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Tag Archives: Social

Alcohol-programming outreach is especially important for female Black, Latina drinkers

Alcohol-programming outreach is especially important for female Black, Latina drinkers

Very few national studies have examined racial/ethnic disparities in the use of alcohol services. In addition, little is known about whether racial/ethnic disparities generalize across genders, and what factors may account for any disparities. A study of the combined impact of race/ethnicity and gender on alcohol services utilization has found a pattern of lower services utilization among Latinos and Blacks, versus Whites, and women, versus men Continue reading

Who will binge-drink at age 16? Teen imaging study pinpoints predictors

Who will binge-drink at age 16? Teen imaging study pinpoints predictors

Neuroscientists leading the largest longitudinal adolescent brain imaging study to date have learned that predicting teenage binge-drinking is possible. Continue reading

Veterans who identify as gay, lesbian or bisexual could benefit from informed mental health services, researcher says

Veterans who identify as gay, lesbian or bisexual could benefit from informed mental health services, researcher says

In 2011, the United States Military repealed its “don’t ask, don’t tell” policy that prevented gay and lesbian service members from disclosing their sexual orientation. Current estimates indicate that more than 1 million veterans identify as lesbian, gay or bisexual (LGB) Continue reading

Schizophrenia and cannabis use may share common genes

Schizophrenia and cannabis use may share common genes

Genes that increase the risk of developing schizophrenia may also increase the likelihood of using cannabis, according to a new study led by King’s College London, published today in Molecular Psychiatry. Previous studies have identified a link between cannabis use and schizophrenia, but it has remained unclear whether this association is due to cannabis directly increasing the risk of the disorder. Continue reading

When good people do bad things: Being in a group makes some people lose touch with their personal moral beliefs

When good people do bad things: Being in a group makes some people lose touch with their personal moral beliefs

When people get together in groups, unusual things can happen — both good and bad. Groups create important social institutions that an individual could not achieve alone, but there can be a darker side to such alliances: Belonging to a group makes people more likely to harm others outside the group. Continue reading

Courts face challenges when linking genetics to criminal behavior

Courts face challenges when linking genetics to criminal behavior

Studies suggest that some people may be at increased risk of criminal behavior due to their genes. Such research holds potential for helping judges and juries with some of the difficult decisions they must make, but it also brings a substantial risk of misinterpretation and misuse within the legal system. Addressing these issues will be of critical importance for upholding principles of justice and fairness, according to an essay being published in the June 4 issue of the Cell Press journal Neuron . Continue reading

How the ‘long shadow’ of an inner city childhood affects adult success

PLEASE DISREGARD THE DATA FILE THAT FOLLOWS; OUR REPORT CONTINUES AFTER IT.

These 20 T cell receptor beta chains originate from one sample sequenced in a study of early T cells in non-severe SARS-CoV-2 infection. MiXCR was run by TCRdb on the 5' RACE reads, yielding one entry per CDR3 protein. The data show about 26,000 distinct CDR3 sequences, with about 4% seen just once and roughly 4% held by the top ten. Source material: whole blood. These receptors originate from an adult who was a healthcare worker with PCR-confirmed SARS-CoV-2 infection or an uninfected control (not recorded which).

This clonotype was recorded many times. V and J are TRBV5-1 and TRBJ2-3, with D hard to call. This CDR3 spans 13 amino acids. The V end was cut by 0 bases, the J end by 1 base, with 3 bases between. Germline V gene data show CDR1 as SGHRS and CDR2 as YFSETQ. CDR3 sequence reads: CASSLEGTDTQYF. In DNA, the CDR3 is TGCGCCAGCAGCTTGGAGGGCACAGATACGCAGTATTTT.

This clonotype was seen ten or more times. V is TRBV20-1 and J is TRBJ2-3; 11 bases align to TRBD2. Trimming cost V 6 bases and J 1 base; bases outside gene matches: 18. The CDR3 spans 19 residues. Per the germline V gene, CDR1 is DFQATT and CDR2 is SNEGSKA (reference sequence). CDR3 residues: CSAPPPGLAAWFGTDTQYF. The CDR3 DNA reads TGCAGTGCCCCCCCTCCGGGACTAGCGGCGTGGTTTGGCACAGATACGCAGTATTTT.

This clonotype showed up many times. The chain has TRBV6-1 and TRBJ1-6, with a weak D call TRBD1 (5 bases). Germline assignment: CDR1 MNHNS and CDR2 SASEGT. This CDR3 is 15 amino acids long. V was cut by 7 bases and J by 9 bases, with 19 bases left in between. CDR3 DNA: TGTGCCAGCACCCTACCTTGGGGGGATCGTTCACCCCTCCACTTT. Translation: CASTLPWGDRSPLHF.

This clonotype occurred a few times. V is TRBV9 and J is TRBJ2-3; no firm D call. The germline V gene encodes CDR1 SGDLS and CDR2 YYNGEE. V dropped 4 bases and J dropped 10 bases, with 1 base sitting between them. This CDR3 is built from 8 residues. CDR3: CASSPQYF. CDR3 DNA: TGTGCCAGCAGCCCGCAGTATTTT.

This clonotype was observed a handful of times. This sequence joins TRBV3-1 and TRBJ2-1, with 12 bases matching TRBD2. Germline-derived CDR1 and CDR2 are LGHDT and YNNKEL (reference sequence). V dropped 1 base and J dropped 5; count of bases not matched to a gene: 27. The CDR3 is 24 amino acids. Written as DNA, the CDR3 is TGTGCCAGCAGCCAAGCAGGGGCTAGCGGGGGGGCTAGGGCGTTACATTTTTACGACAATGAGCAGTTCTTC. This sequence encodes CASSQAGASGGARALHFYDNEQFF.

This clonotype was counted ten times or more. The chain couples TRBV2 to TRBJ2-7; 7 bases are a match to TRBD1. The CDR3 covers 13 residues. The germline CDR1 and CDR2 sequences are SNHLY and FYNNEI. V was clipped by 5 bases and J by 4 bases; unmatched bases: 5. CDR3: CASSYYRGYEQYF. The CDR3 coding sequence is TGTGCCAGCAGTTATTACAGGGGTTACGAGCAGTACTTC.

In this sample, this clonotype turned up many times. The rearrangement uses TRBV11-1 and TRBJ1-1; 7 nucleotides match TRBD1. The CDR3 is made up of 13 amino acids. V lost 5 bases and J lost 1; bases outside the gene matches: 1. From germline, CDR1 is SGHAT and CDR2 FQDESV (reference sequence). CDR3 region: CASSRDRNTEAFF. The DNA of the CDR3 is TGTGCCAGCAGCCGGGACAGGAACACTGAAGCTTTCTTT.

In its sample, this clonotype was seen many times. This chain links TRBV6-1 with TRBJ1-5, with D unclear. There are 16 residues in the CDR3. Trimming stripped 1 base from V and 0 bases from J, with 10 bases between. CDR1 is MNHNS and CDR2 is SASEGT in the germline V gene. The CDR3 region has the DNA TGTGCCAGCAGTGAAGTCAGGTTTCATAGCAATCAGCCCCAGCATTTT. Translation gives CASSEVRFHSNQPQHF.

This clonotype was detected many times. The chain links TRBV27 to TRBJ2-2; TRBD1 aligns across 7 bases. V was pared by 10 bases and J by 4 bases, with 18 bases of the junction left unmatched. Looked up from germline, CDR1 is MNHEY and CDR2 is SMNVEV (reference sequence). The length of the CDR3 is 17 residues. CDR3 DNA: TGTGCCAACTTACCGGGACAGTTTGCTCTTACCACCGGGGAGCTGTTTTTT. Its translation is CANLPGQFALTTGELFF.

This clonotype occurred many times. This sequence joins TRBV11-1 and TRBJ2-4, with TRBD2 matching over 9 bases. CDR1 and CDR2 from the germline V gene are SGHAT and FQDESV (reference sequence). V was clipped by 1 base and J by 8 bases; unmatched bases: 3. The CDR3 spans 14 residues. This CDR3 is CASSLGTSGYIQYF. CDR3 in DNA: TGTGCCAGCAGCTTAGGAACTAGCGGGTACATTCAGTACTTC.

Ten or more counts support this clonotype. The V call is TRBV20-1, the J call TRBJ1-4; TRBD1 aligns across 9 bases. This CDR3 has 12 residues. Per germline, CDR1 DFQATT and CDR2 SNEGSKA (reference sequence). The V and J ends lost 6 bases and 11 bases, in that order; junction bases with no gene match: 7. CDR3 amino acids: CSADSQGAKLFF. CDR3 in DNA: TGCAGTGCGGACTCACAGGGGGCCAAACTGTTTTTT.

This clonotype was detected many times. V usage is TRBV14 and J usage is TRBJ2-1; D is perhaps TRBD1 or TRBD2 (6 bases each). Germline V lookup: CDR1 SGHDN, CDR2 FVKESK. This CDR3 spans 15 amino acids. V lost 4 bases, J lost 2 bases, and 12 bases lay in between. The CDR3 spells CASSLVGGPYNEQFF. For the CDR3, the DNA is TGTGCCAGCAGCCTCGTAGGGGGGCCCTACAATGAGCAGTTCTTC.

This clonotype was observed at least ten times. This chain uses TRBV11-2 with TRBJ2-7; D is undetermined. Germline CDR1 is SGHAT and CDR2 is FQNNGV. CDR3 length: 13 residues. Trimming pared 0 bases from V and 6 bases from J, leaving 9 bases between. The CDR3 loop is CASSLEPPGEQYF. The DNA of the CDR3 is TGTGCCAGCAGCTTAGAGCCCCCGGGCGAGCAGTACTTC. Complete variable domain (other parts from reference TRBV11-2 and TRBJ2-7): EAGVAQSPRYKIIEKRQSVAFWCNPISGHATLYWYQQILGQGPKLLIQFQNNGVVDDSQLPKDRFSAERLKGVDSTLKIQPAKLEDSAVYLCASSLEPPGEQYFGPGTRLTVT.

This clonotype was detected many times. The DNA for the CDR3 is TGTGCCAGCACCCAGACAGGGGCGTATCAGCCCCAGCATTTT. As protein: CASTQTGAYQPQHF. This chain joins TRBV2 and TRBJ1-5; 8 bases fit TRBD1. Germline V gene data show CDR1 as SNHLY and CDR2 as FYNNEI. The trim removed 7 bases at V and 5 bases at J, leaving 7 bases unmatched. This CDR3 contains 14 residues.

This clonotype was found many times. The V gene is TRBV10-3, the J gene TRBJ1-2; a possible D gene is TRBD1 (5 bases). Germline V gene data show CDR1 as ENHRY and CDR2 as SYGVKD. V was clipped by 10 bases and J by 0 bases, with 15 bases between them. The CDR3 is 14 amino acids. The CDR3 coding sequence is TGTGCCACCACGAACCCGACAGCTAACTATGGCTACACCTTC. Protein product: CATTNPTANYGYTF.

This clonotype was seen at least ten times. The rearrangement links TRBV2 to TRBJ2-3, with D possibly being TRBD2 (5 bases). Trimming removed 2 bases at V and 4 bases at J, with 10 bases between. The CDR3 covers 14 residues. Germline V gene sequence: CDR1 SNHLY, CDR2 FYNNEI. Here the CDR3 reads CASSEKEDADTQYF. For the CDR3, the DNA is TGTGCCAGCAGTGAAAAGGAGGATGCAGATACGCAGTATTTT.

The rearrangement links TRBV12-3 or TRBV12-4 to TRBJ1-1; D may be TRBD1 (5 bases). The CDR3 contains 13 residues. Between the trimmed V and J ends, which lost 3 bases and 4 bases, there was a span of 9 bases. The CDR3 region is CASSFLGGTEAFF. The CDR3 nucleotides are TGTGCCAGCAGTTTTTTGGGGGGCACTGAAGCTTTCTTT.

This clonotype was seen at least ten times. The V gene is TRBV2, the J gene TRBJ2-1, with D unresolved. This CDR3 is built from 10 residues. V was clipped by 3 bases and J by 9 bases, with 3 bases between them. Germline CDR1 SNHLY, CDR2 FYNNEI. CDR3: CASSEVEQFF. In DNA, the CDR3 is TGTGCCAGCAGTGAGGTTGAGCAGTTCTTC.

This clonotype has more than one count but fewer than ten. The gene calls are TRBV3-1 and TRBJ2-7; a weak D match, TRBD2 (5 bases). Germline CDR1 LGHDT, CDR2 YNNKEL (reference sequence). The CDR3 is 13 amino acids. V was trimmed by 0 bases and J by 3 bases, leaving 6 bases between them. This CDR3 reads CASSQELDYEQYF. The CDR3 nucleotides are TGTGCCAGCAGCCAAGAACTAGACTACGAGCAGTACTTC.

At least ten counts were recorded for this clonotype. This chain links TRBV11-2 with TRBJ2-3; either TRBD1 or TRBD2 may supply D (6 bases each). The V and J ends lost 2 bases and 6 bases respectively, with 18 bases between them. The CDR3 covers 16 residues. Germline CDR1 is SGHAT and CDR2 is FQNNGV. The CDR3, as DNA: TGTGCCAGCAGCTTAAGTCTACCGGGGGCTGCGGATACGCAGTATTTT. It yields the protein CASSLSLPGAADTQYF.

How the ‘long shadow’ of an inner city childhood affects adult success

In a groundbreaking study, Johns Hopkins University researchers followed nearly 800 Baltimore school children for a quarter of a century and discovered that their fates were substantially determined by the family they were born into. “A family’s resources and the doors they open cast a long shadow over children’s life trajectories,” Johns Hopkins sociologist Karl Alexander says in a forthcoming book, The Long Shadow: Family Background, Disadvantaged Urban Youth and the Transition to Adulthood. “This view is at odds with the popular ethos that we are makers of our own fortune.” Alexander, who joined Johns Hopkins in 1972 and retires this summer, spent nearly his entire career on the study, along with fellow researchers and co-authors Doris Entwisle and Linda Olson Continue reading

Where one lives matters in relationship between obesity, life satisfaction

Where one lives matters in relationship between obesity, life satisfaction

A new study suggests that how one compares weight-wise with others in his or her community plays a key role in determining how satisfied the person is with his or her life. “The most interesting finding for us was that, in U.S Continue reading

Five lung transplants performed at hospital in 24 hours

Five lung transplants performed at hospital in 24 hours

Loyola University Medical Center recently performed five successful lung transplants in just over 24 hours. Put in perspective, five is the average number of lung transplants performed each day throughout the entire country. The patients, all doing well, are a teacher, a judge, an executive director, a grandmother and an extraordinary young woman who beat very long odds to undergo a second lung transplant in three years Continue reading

One in 10 16-year-olds have considered self-harm, study shows

One in 10 16-year-olds have considered self-harm, study shows

One in ten 16-year-olds surveyed in a new study by Queen’s University and the University of Ulster have considered self-harm or taking an overdose. The results of the annual Young Life and Times (YLT) survey, which are published today during Mental Health Awareness Week, also found that almost a third of 16-year-olds questioned had experienced serious personal, emotional or mental health problems at some point in the past year. 1,367 16-year-olds across Northern Ireland took part in the 2013 survey undertaken by ARK, a joint initiative by Queen’s University and the University of Ulster. Continue reading